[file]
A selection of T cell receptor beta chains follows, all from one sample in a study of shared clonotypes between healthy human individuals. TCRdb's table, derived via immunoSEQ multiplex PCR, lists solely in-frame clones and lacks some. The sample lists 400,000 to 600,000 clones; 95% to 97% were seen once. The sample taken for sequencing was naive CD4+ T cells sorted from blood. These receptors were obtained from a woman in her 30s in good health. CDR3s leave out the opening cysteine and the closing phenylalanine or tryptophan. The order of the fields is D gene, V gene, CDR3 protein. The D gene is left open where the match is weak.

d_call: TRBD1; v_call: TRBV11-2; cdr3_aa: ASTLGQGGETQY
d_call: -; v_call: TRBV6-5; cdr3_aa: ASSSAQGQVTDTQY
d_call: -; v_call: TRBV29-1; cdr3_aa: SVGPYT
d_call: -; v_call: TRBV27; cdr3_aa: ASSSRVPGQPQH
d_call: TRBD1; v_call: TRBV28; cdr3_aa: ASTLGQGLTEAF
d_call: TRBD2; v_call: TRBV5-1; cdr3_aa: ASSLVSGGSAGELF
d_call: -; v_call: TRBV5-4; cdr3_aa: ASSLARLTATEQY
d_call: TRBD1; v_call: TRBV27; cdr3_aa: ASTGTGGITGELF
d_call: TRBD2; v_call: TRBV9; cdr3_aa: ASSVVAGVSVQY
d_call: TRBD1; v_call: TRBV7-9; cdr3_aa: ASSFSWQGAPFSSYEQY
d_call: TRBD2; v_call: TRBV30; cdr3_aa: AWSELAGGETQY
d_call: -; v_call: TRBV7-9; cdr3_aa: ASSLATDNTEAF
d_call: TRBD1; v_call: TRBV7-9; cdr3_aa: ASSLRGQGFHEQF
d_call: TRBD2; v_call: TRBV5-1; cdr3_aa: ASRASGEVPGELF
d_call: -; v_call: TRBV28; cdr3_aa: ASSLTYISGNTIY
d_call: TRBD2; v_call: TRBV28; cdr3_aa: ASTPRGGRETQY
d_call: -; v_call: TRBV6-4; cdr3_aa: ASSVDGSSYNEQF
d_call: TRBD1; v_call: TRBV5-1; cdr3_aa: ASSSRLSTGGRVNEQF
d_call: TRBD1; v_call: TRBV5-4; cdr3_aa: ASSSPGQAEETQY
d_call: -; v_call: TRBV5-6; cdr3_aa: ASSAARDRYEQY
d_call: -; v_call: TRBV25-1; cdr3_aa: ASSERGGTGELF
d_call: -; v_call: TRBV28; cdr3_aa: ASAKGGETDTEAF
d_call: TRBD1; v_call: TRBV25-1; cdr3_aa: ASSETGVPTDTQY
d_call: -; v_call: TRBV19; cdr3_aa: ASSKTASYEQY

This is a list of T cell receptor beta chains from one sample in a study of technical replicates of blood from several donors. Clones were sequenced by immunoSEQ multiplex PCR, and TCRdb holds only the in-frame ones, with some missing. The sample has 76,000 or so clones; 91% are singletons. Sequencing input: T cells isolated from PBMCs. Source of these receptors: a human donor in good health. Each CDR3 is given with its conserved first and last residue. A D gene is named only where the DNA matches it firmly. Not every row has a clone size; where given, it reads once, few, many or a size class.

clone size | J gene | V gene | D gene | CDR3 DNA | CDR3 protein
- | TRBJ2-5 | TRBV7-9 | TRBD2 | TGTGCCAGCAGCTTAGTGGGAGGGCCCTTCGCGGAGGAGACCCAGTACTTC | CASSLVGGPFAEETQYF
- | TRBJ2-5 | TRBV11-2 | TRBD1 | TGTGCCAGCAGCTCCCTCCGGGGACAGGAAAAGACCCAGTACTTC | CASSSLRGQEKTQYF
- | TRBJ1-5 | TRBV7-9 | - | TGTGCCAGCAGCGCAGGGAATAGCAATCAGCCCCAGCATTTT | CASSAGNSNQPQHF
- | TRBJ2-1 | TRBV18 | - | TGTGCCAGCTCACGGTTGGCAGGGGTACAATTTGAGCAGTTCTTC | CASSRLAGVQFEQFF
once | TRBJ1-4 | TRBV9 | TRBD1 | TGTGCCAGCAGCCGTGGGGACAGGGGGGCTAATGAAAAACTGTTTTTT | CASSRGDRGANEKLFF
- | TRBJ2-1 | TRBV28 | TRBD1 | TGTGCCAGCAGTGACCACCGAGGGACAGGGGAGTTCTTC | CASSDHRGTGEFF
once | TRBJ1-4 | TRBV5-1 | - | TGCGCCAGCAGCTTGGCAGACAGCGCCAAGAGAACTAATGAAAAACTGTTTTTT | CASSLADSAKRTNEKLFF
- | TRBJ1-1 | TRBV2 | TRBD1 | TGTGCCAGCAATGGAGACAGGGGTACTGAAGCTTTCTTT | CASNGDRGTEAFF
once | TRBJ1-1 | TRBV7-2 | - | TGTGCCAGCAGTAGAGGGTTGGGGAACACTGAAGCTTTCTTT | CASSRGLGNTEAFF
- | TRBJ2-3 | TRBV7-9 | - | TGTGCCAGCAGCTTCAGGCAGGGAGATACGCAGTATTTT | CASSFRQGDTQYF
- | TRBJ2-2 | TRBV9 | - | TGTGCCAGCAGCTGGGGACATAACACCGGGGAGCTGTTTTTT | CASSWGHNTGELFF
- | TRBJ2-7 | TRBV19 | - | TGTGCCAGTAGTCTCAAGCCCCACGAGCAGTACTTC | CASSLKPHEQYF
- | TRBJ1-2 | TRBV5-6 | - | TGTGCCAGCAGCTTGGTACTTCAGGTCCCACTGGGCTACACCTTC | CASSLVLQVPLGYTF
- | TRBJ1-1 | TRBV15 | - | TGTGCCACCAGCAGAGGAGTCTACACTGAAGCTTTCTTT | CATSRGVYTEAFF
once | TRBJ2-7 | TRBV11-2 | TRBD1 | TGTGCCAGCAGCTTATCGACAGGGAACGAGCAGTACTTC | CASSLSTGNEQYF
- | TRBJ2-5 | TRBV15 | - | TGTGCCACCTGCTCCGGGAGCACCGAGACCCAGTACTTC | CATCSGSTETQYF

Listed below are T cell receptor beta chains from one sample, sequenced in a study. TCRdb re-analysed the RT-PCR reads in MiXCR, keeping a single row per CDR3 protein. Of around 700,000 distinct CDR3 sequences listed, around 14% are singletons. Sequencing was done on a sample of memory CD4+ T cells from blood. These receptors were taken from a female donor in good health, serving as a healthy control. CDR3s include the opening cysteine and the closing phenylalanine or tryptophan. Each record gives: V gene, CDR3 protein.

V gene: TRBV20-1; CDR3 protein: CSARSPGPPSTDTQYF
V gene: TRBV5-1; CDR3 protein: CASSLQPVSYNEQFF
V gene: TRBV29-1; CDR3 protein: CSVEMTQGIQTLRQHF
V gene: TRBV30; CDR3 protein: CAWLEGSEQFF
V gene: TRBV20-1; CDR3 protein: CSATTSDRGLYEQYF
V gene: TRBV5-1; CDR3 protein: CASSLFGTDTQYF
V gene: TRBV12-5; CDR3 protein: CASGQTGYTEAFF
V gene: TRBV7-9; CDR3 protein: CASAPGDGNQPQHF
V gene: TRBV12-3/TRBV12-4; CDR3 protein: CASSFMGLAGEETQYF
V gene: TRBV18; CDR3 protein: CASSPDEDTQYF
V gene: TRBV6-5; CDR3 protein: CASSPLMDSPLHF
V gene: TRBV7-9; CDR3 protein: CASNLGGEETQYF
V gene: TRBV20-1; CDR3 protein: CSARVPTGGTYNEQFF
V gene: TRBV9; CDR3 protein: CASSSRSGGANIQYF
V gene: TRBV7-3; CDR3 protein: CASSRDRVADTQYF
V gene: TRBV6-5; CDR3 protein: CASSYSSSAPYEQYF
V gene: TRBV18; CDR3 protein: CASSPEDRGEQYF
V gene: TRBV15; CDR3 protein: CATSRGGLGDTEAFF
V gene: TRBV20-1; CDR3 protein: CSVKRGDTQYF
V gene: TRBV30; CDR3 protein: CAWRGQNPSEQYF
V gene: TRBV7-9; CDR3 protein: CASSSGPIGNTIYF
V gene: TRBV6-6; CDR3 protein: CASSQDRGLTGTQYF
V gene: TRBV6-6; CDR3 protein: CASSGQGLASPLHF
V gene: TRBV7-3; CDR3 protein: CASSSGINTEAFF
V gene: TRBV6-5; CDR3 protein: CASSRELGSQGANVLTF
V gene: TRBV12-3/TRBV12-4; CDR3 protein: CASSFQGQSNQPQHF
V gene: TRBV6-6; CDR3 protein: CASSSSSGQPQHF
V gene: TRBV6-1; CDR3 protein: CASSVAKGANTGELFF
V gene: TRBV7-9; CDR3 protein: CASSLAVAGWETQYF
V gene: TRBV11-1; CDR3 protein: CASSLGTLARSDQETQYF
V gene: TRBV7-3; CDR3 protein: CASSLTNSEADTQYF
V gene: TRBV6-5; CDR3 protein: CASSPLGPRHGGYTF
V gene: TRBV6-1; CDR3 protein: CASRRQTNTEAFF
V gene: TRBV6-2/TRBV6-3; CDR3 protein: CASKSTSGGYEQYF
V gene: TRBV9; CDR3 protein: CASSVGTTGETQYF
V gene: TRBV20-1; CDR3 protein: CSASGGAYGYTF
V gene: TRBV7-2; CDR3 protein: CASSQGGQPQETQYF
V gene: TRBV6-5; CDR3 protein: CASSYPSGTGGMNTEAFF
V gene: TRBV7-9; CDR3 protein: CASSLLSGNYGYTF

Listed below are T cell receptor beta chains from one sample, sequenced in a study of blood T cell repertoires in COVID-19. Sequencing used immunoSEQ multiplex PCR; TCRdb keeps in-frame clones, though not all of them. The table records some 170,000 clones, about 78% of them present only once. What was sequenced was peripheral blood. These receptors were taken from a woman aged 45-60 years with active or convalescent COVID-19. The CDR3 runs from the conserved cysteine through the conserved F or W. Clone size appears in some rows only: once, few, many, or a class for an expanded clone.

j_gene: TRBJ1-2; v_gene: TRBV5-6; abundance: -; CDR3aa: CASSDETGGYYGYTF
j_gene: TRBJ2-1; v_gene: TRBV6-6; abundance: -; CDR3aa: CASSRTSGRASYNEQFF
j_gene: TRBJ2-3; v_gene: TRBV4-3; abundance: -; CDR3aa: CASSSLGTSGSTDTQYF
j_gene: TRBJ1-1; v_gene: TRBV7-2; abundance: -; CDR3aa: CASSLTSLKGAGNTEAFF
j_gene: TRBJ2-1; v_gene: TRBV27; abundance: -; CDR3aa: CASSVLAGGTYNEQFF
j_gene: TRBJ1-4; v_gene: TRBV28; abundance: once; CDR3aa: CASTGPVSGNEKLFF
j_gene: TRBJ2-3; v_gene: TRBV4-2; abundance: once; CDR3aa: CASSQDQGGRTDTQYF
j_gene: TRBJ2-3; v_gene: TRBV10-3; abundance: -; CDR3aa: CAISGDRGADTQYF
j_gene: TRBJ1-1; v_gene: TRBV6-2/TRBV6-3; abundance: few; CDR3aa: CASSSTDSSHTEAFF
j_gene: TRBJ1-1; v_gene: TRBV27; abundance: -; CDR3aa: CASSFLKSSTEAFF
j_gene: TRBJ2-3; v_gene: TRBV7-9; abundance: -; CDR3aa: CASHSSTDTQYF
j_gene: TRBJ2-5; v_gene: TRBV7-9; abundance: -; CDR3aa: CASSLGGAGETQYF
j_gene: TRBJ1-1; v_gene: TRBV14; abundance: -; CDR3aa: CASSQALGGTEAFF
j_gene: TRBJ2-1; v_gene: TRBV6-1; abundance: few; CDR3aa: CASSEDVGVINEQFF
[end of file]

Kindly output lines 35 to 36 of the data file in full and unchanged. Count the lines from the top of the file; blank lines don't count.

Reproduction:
- | TRBJ1-1 | TRBV2 | TRBD1 | TGTGCCAGCAATGGAGACAGGGGTACTGAAGCTTTCTTT | CASNGDRGTEAFF
once | TRBJ1-1 | TRBV7-2 | - | TGTGCCAGCAGTAGAGGGTTGGGGAACACTGAAGCTTTCTTT | CASSRGLGNTEAFF